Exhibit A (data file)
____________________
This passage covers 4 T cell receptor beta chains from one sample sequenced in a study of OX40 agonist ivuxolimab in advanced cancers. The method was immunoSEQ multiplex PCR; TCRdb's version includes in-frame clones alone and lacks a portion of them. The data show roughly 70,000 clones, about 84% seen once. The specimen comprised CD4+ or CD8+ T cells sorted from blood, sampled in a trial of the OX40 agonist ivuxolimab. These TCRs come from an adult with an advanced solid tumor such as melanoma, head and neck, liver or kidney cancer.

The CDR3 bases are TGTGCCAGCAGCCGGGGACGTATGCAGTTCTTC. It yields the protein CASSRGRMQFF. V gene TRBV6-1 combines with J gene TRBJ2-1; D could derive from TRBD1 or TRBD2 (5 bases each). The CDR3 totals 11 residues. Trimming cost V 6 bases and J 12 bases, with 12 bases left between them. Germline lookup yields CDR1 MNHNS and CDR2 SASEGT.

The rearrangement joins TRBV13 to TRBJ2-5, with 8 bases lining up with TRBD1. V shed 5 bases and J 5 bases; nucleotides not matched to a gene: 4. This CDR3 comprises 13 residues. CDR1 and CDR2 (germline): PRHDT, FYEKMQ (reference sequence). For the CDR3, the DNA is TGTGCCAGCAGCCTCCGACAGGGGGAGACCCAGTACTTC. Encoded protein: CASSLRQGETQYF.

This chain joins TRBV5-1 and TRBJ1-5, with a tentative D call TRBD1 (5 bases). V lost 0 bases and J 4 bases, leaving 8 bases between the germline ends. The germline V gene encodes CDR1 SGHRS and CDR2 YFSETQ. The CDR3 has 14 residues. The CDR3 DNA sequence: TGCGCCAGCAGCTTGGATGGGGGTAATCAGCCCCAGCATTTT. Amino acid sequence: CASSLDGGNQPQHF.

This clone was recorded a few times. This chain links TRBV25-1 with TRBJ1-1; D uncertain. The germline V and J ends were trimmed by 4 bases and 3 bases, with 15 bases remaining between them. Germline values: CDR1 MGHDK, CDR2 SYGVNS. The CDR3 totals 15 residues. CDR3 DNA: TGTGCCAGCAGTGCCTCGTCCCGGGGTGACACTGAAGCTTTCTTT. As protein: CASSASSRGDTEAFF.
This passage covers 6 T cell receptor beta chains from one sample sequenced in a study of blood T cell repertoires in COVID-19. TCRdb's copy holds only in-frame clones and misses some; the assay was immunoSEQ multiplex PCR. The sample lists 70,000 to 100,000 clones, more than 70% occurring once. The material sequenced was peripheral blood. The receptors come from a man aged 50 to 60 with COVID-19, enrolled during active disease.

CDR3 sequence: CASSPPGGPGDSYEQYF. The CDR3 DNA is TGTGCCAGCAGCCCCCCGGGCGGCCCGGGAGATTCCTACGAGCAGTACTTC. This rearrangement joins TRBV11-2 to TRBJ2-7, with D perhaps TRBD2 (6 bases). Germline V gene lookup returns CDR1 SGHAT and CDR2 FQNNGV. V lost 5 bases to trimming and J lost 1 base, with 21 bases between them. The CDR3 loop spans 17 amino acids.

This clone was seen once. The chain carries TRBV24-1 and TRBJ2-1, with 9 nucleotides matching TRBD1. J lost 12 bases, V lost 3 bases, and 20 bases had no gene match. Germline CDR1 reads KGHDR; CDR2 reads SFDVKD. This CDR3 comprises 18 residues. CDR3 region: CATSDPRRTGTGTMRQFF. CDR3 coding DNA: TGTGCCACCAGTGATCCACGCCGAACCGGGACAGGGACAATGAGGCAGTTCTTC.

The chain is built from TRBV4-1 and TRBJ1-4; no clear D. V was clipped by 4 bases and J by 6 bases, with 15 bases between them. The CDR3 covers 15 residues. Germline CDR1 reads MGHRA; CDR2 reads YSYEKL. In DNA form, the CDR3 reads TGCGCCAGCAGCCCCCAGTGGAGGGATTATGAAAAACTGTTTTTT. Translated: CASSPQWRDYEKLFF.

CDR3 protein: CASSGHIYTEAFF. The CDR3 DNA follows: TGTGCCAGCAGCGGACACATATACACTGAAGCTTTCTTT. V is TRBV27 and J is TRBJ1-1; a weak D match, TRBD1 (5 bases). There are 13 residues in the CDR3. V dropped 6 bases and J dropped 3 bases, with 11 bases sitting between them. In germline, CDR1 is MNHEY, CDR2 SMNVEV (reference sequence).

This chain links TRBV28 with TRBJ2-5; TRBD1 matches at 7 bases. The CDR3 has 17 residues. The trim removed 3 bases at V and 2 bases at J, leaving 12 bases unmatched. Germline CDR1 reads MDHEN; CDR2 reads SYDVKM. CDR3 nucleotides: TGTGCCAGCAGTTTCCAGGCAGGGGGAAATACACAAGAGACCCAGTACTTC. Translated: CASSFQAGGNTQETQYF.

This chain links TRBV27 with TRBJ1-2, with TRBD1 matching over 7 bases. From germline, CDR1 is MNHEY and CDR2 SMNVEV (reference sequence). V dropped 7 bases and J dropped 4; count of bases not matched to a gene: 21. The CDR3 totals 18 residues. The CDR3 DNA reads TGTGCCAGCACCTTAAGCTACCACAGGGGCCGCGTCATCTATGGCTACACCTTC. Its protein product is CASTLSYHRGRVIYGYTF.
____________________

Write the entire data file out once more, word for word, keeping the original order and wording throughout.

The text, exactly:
This passage covers 4 T cell receptor beta chains from one sample sequenced in a study of OX40 agonist ivuxolimab in advanced cancers. The method was immunoSEQ multiplex PCR; TCRdb's version includes in-frame clones alone and lacks a portion of them. The data show roughly 70,000 clones, about 84% seen once. The specimen comprised CD4+ or CD8+ T cells sorted from blood, sampled in a trial of the OX40 agonist ivuxolimab. These TCRs come from an adult with an advanced solid tumor such as melanoma, head and neck, liver or kidney cancer.

The CDR3 bases are TGTGCCAGCAGCCGGGGACGTATGCAGTTCTTC. It yields the protein CASSRGRMQFF. V gene TRBV6-1 combines with J gene TRBJ2-1; D could derive from TRBD1 or TRBD2 (5 bases each). The CDR3 totals 11 residues. Trimming cost V 6 bases and J 12 bases, with 12 bases left between them. Germline lookup yields CDR1 MNHNS and CDR2 SASEGT.

The rearrangement joins TRBV13 to TRBJ2-5, with 8 bases lining up with TRBD1. V shed 5 bases and J 5 bases; nucleotides not matched to a gene: 4. This CDR3 comprises 13 residues. CDR1 and CDR2 (germline): PRHDT, FYEKMQ (reference sequence). For the CDR3, the DNA is TGTGCCAGCAGCCTCCGACAGGGGGAGACCCAGTACTTC. Encoded protein: CASSLRQGETQYF.

This chain joins TRBV5-1 and TRBJ1-5, with a tentative D call TRBD1 (5 bases). V lost 0 bases and J 4 bases, leaving 8 bases between the germline ends. The germline V gene encodes CDR1 SGHRS and CDR2 YFSETQ. The CDR3 has 14 residues. The CDR3 DNA sequence: TGCGCCAGCAGCTTGGATGGGGGTAATCAGCCCCAGCATTTT. Amino acid sequence: CASSLDGGNQPQHF.

This clone was recorded a few times. This chain links TRBV25-1 with TRBJ1-1; D uncertain. The germline V and J ends were trimmed by 4 bases and 3 bases, with 15 bases remaining between them. Germline values: CDR1 MGHDK, CDR2 SYGVNS. The CDR3 totals 15 residues. CDR3 DNA: TGTGCCAGCAGTGCCTCGTCCCGGGGTGACACTGAAGCTTTCTTT. As protein: CASSASSRGDTEAFF.
This passage covers 6 T cell receptor beta chains from one sample sequenced in a study of blood T cell repertoires in COVID-19. TCRdb's copy holds only in-frame clones and misses some; the assay was immunoSEQ multiplex PCR. The sample lists 70,000 to 100,000 clones, more than 70% occurring once. The material sequenced was peripheral blood. The receptors come from a man aged 50 to 60 with COVID-19, enrolled during active disease.

CDR3 sequence: CASSPPGGPGDSYEQYF. The CDR3 DNA is TGTGCCAGCAGCCCCCCGGGCGGCCCGGGAGATTCCTACGAGCAGTACTTC. This rearrangement joins TRBV11-2 to TRBJ2-7, with D perhaps TRBD2 (6 bases). Germline V gene lookup returns CDR1 SGHAT and CDR2 FQNNGV. V lost 5 bases to trimming and J lost 1 base, with 21 bases between them. The CDR3 loop spans 17 amino acids.

This clone was seen once. The chain carries TRBV24-1 and TRBJ2-1, with 9 nucleotides matching TRBD1. J lost 12 bases, V lost 3 bases, and 20 bases had no gene match. Germline CDR1 reads KGHDR; CDR2 reads SFDVKD. This CDR3 comprises 18 residues. CDR3 region: CATSDPRRTGTGTMRQFF. CDR3 coding DNA: TGTGCCACCAGTGATCCACGCCGAACCGGGACAGGGACAATGAGGCAGTTCTTC.

The chain is built from TRBV4-1 and TRBJ1-4; no clear D. V was clipped by 4 bases and J by 6 bases, with 15 bases between them. The CDR3 covers 15 residues. Germline CDR1 reads MGHRA; CDR2 reads YSYEKL. In DNA form, the CDR3 reads TGCGCCAGCAGCCCCCAGTGGAGGGATTATGAAAAACTGTTTTTT. Translated: CASSPQWRDYEKLFF.

CDR3 protein: CASSGHIYTEAFF. The CDR3 DNA follows: TGTGCCAGCAGCGGACACATATACACTGAAGCTTTCTTT. V is TRBV27 and J is TRBJ1-1; a weak D match, TRBD1 (5 bases). There are 13 residues in the CDR3. V dropped 6 bases and J dropped 3 bases, with 11 bases sitting between them. In germline, CDR1 is MNHEY, CDR2 SMNVEV (reference sequence).

This chain links TRBV28 with TRBJ2-5; TRBD1 matches at 7 bases. The CDR3 has 17 residues. The trim removed 3 bases at V and 2 bases at J, leaving 12 bases unmatched. Germline CDR1 reads MDHEN; CDR2 reads SYDVKM. CDR3 nucleotides: TGTGCCAGCAGTTTCCAGGCAGGGGGAAATACACAAGAGACCCAGTACTTC. Translated: CASSFQAGGNTQETQYF.

This chain links TRBV27 with TRBJ1-2, with TRBD1 matching over 7 bases. From germline, CDR1 is MNHEY and CDR2 SMNVEV (reference sequence). V dropped 7 bases and J dropped 4; count of bases not matched to a gene: 21. The CDR3 totals 18 residues. The CDR3 DNA reads TGTGCCAGCACCTTAAGCTACCACAGGGGCCGCGTCATCTATGGCTACACCTTC. Its protein product is CASTLSYHRGRVIYGYTF.